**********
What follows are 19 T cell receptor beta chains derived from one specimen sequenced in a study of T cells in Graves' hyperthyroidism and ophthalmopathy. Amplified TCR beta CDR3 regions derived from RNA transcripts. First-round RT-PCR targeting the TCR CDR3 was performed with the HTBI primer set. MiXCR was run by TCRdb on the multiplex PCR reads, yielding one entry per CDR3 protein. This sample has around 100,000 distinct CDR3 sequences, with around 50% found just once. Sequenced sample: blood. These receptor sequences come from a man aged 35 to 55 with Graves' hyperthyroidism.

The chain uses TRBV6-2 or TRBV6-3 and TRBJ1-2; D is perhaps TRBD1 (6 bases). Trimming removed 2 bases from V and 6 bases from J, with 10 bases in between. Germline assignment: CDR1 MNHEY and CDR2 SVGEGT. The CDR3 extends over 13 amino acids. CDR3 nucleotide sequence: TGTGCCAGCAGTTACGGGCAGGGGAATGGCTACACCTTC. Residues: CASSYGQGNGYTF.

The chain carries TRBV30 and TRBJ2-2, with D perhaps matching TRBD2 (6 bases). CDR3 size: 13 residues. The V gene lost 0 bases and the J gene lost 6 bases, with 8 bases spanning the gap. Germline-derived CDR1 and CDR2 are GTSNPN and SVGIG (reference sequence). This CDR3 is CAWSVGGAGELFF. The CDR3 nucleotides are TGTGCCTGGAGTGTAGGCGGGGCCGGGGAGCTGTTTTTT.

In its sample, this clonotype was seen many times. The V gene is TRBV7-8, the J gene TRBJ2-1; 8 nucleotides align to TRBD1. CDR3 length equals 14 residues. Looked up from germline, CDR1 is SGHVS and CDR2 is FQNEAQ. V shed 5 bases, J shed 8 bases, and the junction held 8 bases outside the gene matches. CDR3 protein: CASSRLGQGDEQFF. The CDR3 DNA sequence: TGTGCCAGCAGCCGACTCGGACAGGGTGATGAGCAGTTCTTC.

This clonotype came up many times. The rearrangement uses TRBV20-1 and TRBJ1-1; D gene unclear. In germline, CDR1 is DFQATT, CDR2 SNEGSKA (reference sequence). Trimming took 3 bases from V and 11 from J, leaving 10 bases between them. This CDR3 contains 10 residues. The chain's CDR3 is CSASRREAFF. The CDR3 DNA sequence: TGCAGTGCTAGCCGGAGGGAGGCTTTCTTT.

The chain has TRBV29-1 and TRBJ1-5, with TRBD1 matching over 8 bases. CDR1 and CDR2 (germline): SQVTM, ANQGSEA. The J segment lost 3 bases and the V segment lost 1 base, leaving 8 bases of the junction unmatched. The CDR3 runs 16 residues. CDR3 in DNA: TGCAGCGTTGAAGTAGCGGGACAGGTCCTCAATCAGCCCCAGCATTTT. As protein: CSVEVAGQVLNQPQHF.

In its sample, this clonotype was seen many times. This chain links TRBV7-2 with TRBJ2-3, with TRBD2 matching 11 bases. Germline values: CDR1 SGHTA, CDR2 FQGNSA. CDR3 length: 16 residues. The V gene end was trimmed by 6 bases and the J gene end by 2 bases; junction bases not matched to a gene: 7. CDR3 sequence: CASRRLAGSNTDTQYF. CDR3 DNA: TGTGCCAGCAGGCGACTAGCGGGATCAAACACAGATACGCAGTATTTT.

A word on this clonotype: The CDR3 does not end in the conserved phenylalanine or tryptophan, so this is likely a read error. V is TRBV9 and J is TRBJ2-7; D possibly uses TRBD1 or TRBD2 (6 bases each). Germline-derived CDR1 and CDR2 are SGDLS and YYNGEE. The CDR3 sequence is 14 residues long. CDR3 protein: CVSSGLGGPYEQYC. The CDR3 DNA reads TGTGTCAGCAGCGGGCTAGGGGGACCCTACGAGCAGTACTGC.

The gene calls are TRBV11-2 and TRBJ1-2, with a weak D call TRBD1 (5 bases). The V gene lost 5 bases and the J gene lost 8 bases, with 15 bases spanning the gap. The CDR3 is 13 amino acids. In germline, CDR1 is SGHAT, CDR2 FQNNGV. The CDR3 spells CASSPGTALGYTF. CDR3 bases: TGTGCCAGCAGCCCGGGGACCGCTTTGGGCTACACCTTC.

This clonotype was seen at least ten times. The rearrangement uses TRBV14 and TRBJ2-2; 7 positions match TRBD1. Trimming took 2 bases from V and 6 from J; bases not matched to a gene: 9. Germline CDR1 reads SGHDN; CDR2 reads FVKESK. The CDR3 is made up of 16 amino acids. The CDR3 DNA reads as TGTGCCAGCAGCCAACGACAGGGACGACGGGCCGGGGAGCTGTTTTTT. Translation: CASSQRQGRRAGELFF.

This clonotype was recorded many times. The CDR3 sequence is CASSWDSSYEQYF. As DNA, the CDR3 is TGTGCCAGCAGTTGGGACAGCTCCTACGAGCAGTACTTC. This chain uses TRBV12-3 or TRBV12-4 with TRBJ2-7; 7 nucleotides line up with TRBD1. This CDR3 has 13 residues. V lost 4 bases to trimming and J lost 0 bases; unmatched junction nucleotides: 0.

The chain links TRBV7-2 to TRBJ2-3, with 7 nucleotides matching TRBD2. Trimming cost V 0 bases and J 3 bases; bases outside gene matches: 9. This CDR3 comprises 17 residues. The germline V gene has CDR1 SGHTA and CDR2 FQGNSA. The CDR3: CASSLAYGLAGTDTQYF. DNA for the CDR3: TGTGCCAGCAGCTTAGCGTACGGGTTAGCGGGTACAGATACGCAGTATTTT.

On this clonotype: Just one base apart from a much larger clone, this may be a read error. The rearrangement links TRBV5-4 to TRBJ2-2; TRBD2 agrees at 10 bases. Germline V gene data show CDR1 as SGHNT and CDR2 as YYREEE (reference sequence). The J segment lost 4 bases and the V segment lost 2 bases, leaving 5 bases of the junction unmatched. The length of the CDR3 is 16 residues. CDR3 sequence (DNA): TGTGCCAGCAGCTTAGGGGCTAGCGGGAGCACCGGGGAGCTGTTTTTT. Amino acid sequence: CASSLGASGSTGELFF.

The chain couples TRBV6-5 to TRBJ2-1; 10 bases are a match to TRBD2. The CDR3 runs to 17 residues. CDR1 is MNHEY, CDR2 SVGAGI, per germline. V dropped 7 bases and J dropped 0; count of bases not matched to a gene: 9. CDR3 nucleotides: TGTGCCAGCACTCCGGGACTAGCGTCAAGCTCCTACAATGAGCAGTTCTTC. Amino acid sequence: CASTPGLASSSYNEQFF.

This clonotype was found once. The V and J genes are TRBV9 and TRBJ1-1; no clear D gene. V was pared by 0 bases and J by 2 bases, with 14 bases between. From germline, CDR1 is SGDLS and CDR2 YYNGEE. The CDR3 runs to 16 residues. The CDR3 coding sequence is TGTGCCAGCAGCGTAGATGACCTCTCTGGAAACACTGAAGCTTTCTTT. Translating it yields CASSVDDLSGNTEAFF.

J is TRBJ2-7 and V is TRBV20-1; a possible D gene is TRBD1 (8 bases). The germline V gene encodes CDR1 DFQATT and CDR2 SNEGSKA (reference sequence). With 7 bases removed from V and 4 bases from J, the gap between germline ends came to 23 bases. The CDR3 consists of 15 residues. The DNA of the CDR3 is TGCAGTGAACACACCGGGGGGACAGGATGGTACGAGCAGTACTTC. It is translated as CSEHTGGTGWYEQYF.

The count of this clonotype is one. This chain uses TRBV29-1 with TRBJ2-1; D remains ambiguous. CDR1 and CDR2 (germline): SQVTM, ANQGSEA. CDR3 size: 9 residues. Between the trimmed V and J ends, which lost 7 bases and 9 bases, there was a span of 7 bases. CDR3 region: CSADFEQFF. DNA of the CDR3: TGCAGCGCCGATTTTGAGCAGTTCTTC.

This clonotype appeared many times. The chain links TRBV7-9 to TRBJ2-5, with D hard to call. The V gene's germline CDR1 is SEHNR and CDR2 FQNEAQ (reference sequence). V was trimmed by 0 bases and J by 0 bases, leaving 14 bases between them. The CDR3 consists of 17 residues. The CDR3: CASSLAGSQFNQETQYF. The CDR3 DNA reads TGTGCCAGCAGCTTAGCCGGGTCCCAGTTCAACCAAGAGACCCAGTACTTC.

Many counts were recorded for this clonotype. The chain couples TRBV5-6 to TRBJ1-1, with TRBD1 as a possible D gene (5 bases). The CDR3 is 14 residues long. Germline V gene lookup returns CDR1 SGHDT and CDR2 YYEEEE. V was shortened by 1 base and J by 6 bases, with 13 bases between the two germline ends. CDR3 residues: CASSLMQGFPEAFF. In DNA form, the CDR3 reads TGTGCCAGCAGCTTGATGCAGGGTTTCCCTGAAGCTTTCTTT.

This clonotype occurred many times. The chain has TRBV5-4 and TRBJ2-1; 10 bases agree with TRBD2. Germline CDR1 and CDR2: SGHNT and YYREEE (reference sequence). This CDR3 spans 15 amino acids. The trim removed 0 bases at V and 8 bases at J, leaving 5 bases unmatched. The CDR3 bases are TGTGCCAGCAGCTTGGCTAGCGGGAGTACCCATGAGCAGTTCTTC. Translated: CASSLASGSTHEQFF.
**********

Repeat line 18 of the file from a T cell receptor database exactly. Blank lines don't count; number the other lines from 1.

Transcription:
This clonotype appeared many times. The chain links TRBV7-9 to TRBJ2-5, with D hard to call. The V gene's germline CDR1 is SEHNR and CDR2 FQNEAQ (reference sequence). V was trimmed by 0 bases and J by 0 bases, leaving 14 bases between them. The CDR3 consists of 17 residues. The CDR3: CASSLAGSQFNQETQYF. The CDR3 DNA reads TGTGCCAGCAGCTTAGCCGGGTCCCAGTTCAACCAAGAGACCCAGTACTTC.